Prediction models in health science
Course infoSchedule
Course moduleMED-BMS59
Credits (ECTS)3
CategoryMA (Master)
Language of instructionEnglish
Offered byRadboud University; Faculty of Medical Sciences; Biomedische wetenschappen;
Contactperson for the course
dr. A.J.G. van den Brand
Other course modules lecturer
dr. A.J.G. van den Brand
Other course modules lecturer
Academic year2017
1  (04/09/2017 to 26/08/2018)
Starting block
Course mode
RemarksPeriod 1a, Monday and Tuesday
Registration using OSIRISNo
Course open to students from other facultiesYes
Pre-registration openfrom 01/04/2017 up to and including 07/08/2017
Waiting listYes
Placement procedureDone manually by Back Office
ExplanationDone manually by Back Office
The main objectives of this module are:
After completion of the course, students are able to
  1. Define the role of an epidemiological researcher within the health sciences in relation to biostatisticians and health care workers.
  2. Explain the importance and use of prediction modeling in decision making in screening for disease, diagnosis of disease, and treatment of disease.
  3. Explain the relation between prediction research and health technology assessment. In particular the student is able to explain the need for a impact study and health economic evaluation.
  4. Perform a critical appraisal of a medical scientific article detailing a study on a newly created prediction model, the validation  and  updating  of a prediction model, and  the use of a validated prediction model. In order to do so:
  • Students can distinguish between research on prediction and etiology;
  • Students can explain the pros and cons of various epidemiological study designs for use in prediction research;
  • Students can define and explain various forms of bias specific to prediction research.
  1. Design a research study to create and validate a new prediction model. To do so:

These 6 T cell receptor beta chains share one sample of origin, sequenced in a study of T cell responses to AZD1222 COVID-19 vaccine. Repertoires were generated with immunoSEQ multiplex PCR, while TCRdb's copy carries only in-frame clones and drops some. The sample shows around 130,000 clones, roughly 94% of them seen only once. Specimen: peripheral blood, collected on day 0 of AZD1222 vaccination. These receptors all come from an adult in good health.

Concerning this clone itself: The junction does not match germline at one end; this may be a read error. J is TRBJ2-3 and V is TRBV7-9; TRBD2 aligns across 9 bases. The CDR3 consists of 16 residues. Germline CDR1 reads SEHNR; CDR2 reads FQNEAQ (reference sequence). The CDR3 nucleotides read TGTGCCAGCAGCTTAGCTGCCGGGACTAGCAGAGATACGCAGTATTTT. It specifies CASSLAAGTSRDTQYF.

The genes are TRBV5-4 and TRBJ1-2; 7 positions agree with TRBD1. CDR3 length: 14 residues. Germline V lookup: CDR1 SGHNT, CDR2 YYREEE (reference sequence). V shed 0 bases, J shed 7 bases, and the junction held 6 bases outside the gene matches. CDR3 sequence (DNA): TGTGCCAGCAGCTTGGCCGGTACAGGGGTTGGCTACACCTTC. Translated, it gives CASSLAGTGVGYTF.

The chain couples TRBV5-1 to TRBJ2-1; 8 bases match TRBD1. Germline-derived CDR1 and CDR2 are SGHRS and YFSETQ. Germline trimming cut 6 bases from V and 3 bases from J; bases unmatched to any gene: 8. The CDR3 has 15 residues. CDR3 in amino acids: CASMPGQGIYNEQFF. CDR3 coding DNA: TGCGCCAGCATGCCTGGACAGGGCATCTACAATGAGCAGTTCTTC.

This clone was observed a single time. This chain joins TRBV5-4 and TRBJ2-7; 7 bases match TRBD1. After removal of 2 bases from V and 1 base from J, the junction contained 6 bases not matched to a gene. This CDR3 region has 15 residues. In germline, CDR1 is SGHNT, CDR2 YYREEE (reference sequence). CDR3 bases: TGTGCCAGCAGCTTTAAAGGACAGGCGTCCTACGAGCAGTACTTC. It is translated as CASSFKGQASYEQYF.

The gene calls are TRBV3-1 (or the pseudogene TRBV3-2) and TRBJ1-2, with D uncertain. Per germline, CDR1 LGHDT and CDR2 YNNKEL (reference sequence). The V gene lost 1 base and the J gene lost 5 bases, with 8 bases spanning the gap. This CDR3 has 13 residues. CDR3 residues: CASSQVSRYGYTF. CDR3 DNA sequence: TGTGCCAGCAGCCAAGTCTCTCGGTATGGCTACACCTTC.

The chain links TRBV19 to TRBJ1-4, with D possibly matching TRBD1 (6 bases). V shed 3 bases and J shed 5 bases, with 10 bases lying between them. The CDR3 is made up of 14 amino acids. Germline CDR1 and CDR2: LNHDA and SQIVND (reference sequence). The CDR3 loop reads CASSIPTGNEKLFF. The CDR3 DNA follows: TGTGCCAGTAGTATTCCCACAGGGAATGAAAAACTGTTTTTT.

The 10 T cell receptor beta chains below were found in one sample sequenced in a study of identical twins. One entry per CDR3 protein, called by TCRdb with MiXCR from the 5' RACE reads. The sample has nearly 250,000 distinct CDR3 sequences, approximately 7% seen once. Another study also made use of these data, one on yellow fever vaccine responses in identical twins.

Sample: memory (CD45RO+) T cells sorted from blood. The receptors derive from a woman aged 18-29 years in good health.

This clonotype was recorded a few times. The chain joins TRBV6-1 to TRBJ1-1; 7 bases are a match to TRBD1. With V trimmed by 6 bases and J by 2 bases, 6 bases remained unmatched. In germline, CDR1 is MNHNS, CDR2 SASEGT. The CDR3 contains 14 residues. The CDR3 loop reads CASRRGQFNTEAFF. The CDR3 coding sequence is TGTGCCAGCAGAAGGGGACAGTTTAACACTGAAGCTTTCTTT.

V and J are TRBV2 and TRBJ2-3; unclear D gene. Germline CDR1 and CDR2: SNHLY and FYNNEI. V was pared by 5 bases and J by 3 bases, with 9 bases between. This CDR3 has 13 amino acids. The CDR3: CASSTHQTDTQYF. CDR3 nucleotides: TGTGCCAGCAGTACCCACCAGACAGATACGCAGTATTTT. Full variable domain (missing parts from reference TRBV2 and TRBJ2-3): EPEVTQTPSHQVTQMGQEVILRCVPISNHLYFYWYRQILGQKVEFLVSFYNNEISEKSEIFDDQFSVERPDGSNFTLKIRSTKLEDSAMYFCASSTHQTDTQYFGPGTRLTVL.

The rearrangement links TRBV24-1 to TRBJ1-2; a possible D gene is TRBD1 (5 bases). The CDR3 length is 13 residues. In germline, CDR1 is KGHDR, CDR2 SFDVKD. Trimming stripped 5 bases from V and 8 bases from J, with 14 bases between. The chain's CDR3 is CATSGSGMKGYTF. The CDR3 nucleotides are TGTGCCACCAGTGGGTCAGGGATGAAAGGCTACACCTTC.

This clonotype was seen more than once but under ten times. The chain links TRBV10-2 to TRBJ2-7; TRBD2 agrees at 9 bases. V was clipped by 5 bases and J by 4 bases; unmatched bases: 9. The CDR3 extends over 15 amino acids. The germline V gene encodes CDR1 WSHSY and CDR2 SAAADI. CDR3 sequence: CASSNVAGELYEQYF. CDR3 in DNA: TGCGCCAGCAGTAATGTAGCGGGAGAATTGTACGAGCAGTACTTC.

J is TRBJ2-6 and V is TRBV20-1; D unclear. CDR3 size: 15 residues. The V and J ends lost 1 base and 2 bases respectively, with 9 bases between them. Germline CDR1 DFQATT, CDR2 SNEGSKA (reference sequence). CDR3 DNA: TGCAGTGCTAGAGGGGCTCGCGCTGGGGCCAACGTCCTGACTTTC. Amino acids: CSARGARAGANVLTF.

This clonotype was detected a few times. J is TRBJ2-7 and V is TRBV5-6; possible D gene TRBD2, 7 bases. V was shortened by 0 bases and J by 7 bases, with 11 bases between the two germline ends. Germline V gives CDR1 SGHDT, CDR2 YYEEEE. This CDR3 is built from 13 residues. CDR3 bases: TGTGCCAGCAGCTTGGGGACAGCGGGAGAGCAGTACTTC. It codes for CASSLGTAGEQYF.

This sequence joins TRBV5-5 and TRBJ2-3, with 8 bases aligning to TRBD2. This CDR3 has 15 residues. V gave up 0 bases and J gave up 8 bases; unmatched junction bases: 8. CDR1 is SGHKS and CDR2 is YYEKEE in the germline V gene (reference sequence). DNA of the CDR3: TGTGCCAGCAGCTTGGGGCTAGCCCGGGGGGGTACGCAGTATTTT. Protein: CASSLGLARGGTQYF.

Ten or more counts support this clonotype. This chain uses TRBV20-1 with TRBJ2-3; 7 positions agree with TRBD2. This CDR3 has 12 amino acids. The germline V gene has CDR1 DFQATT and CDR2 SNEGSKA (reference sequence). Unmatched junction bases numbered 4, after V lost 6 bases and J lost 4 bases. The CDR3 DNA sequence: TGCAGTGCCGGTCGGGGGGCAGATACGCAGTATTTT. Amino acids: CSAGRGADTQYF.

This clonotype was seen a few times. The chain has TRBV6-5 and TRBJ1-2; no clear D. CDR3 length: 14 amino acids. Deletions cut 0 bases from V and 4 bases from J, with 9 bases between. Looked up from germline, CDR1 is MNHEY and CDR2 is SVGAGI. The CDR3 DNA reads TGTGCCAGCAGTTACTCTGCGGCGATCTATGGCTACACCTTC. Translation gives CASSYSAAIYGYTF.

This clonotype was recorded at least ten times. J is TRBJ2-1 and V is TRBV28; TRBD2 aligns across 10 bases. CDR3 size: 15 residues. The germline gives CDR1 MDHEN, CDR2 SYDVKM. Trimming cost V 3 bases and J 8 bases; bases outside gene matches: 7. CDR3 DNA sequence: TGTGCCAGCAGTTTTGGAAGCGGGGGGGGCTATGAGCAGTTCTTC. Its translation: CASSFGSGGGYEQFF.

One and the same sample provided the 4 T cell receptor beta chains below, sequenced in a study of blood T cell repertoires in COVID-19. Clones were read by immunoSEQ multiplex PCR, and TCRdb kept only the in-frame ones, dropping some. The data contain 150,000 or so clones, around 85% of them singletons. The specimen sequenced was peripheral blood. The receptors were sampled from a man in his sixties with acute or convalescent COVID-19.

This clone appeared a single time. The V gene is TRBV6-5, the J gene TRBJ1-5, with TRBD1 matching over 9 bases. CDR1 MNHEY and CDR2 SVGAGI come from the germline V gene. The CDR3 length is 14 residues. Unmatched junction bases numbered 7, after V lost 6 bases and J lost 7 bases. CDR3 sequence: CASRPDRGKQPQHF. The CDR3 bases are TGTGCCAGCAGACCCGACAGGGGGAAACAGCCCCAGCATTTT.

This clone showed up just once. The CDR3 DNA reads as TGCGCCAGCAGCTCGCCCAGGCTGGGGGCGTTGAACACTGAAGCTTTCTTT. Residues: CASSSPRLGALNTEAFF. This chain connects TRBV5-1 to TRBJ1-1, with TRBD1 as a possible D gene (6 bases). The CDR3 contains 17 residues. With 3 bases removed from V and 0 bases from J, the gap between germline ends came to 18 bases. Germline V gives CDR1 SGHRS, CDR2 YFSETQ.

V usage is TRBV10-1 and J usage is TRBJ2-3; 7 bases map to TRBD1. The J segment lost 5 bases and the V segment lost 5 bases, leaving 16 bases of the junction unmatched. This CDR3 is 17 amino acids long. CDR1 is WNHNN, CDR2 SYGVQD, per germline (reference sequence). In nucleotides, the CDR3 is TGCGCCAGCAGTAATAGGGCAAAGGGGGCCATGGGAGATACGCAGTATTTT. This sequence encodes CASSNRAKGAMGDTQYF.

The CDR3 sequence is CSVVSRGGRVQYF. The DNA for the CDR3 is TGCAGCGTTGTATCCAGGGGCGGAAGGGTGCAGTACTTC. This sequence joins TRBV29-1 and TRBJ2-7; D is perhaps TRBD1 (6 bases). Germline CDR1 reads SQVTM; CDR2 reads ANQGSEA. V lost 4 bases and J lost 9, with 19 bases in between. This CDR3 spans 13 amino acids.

• Students can create a multivariable statistical prediction model;
  • Students are able to evaluate the performance of a prediction model;
  • Students  can  explain,  evaluate  and  ameliorate  the  consequences  of  modeling strategies.
  1. Translate the results of a prediction model into a practically applicable format, meeting the needs of health care workers and the lay public.
The module 

Prediction models are used in public health and in clinical medicine to inform screening, diagnosis (secondary prevention) and treatment (tertiary prevention). Predictions can be used to personalize interventions. Moreover, prediction models are increasingly used to select patients for randomized clinical trials. A simple PubMed search on ‘prediction’ yields over 170,000 hits, and the number of studies dealing with prediction has exponentially increased over the years, highlighting the attention for prediction research in medical science. Unfortunately, the development and application of prediction models in medical science is often suboptimal due to small sample sizes, not dealing with missing data, poor understanding of the impact of variable selection strategies, and lack of internal and external validation of prediction models. Moreover, advances in statistical science have led to new insights and opportunities for more accurate and useful prediction models. However, new technologies for prediction are extremely difficult to apply without a solid understanding of the basic concepts underpinning prediction modeling. Finally, very few prediction models are actually used in clinical practice. Prediction model often do not address the health problem requiring intervention, be too complex to understand for lay persons and health workers, or do not offer benefit on health outcome.
During this course students will learn to address these common problems in prediction modeling. First they will learn to critically appraise studies that report newly created or validated prediction models. Next, they will learn to create and evaluate a prediction model using advanced statistical techniques. Finally, students will learn to translate their prediction model a format that is easy to understand for lay persons and health workers alike.
During this course students will learn to critically appraise reported studies on prediction models, to design a research study to create and validate a new prediction model and to translate the results of a prediction model into a practically applicable format.

Instructional modes
Working group

Period 1a, Monday and Tuesday

Course examination
Test weight1
OpportunitiesBlock 1, Block 1